John Fox is gearing up for what is viewed as a critical year for him, general manager Ryan Pace, and the franchise as a whole.
Fox is preparing for his third season with the Bears, having won nine games in two seasons. The 2016 season bucked the trend Fox’s teams had shown in prior second years, as a 3-13 tailspin led to an overhaul that features a handful of new assistant coaches, fresh faces in the secondary, and a new quarterback.
Despite the trials and tribulations that have fans in a foul mood after losing 10+ games in each of Fox’s first two seasons, Pete Prisco of CBS Sports ranks Fox as one of the best coaches in football. Prisco recently released his list, which has Fox at 14th in the head coach power rankings.
Here is what Prisco had to say about Fox:
“In his 15 seasons with Carolina, Denver and Chicago, he has been to two Super Bowls, losing both, and has five seasons of double-digit victories. He has had a rough go of it in Chicago the past two seasons, going 6-10 and 3-13, but he has had some injury issues. Even so, his belief that running the football wins games is out of date. Failing to change with the times on offense has held his teams back. His .533 winning percentage isn’t that impressive, but he was 38-10 in his final three seasons in Denver. If only they had won a Super Bowl.”
This is fitting and damning all at the same time. In short, the analysis of Fox’s coaching ability and ranking on this list is a microcosm of Bears football. Good enough to be respectable enough to land in the middle of the pack, while simultaneously leaving much to be desired – specifically on the offensive side of the ball.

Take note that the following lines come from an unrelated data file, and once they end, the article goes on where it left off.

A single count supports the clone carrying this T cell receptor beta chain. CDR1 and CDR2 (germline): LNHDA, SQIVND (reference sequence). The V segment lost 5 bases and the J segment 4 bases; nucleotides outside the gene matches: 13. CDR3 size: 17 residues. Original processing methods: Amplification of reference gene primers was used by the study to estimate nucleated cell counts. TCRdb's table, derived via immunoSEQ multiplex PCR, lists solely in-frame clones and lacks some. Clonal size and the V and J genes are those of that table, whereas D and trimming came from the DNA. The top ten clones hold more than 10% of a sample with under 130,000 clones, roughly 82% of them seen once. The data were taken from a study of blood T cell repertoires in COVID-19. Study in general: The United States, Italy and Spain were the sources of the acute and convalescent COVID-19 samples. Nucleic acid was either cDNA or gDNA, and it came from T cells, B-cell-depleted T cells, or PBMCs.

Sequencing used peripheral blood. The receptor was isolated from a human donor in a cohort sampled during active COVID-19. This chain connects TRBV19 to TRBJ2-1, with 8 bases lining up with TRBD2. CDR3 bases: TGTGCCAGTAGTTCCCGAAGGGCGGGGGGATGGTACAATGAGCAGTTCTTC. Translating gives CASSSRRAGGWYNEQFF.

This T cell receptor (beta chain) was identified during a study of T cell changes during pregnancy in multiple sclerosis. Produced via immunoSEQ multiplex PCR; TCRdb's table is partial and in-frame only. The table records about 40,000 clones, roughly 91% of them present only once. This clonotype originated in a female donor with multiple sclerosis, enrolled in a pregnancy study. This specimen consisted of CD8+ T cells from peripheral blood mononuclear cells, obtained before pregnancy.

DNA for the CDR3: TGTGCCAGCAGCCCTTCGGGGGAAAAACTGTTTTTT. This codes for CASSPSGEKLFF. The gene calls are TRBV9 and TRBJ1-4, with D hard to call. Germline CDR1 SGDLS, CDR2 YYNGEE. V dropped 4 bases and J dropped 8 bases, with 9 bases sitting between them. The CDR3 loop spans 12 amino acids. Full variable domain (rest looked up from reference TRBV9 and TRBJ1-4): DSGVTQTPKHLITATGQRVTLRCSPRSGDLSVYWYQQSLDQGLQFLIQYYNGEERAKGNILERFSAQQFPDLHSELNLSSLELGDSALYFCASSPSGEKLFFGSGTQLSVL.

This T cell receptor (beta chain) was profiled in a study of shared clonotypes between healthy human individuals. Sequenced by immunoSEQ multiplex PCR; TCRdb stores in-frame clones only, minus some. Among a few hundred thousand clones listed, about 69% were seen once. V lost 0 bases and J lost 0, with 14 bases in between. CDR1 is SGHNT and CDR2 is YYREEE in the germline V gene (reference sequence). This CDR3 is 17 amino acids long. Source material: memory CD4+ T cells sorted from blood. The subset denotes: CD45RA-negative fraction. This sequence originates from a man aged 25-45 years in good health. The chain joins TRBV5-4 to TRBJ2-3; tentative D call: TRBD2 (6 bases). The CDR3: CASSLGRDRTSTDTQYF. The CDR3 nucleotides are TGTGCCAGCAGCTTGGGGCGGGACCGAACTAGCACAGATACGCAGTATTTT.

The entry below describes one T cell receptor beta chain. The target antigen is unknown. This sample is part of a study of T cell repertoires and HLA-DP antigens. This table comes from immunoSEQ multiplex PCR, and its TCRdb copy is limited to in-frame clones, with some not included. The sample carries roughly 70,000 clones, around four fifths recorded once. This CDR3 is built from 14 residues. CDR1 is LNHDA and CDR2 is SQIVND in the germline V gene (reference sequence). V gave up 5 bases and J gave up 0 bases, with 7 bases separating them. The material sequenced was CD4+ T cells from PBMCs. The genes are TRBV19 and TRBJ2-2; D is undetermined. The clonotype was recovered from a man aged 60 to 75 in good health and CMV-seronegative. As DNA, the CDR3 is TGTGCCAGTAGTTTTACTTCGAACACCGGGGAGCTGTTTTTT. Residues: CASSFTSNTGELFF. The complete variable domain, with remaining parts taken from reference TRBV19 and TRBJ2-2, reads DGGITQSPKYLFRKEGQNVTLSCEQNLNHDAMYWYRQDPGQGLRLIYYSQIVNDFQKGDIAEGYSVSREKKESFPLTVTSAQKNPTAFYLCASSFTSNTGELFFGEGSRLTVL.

Fox’s second season was injury riddled, but the criticisms of his team’s offensive game planning are as valid as ever. However, we did see the Dallas Cowboys run their way to the NFC’s top seed last year behind rookie star Ezekiel Elliott. But even then, Dallas’ passing attack evolved with fellow rookie Dak Prescott, wide receiver Dez Bryant, and tight end Jason Witten. Unfortunately for Fox, the Bears haven’t invested in the kind of weapons on the outside that would allow his offense to grow into something more than a ground-and-pound game.
Since arriving in Chicago, he has seen Pro Bowl wide receiver Alshon Jeffery walk in free agency, while also losing Pro Bowl pass catchers in tight end Martellus Bennett and wide receiver Brandon Marshall in trades. If the Bears are to evolve to the point where Fox’s offenses come to the 21st century, they need to continue to add talent at offensive skill positions.
And yet, Fox isn’t the lowest-rated head coach in the NFC North. That dubious distinction belongs to Jim Caldwell of the Detroit Lions, who ranks 21st despite leading the team to playoff berths in two of his first three seasons with the team. Mike McCarthy of the Green Bay Packers ranks as the second best coach in all of football behind only Bill Belichick, while Mike Zimmer of the Minnesota Vikings Fox ranks 13th overall – one spot ahead of Fox.